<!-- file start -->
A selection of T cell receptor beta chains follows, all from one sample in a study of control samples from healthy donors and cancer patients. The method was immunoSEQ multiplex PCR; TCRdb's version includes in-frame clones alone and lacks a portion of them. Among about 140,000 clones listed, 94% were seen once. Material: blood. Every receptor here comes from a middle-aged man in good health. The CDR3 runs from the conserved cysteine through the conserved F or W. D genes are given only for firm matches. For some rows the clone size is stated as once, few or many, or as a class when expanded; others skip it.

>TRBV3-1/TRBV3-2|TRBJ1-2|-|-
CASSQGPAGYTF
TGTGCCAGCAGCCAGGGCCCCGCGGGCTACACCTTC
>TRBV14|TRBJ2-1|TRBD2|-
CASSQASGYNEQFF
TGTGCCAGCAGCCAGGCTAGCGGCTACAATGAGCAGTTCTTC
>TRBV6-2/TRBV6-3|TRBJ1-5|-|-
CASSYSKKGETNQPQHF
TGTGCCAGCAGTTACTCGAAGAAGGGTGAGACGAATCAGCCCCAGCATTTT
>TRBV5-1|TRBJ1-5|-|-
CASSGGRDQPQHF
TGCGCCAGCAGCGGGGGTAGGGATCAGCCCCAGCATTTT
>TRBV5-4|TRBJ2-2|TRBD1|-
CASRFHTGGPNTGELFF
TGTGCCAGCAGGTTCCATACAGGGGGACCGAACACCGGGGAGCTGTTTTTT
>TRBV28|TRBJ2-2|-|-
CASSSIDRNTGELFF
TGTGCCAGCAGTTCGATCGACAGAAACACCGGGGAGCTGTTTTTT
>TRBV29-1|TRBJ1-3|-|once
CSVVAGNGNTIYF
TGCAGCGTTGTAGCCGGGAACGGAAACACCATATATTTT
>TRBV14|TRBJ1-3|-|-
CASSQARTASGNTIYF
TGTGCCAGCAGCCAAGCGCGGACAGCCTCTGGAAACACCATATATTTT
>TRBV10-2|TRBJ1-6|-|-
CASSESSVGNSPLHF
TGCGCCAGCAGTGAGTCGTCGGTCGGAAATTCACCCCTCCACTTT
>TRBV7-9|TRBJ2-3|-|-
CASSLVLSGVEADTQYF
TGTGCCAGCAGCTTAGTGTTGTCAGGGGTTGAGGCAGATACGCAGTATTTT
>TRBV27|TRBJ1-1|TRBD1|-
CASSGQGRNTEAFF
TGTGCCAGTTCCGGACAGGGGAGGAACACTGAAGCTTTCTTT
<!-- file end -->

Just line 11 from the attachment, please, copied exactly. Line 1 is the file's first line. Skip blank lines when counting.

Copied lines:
>TRBV5-1|TRBJ1-5|-|-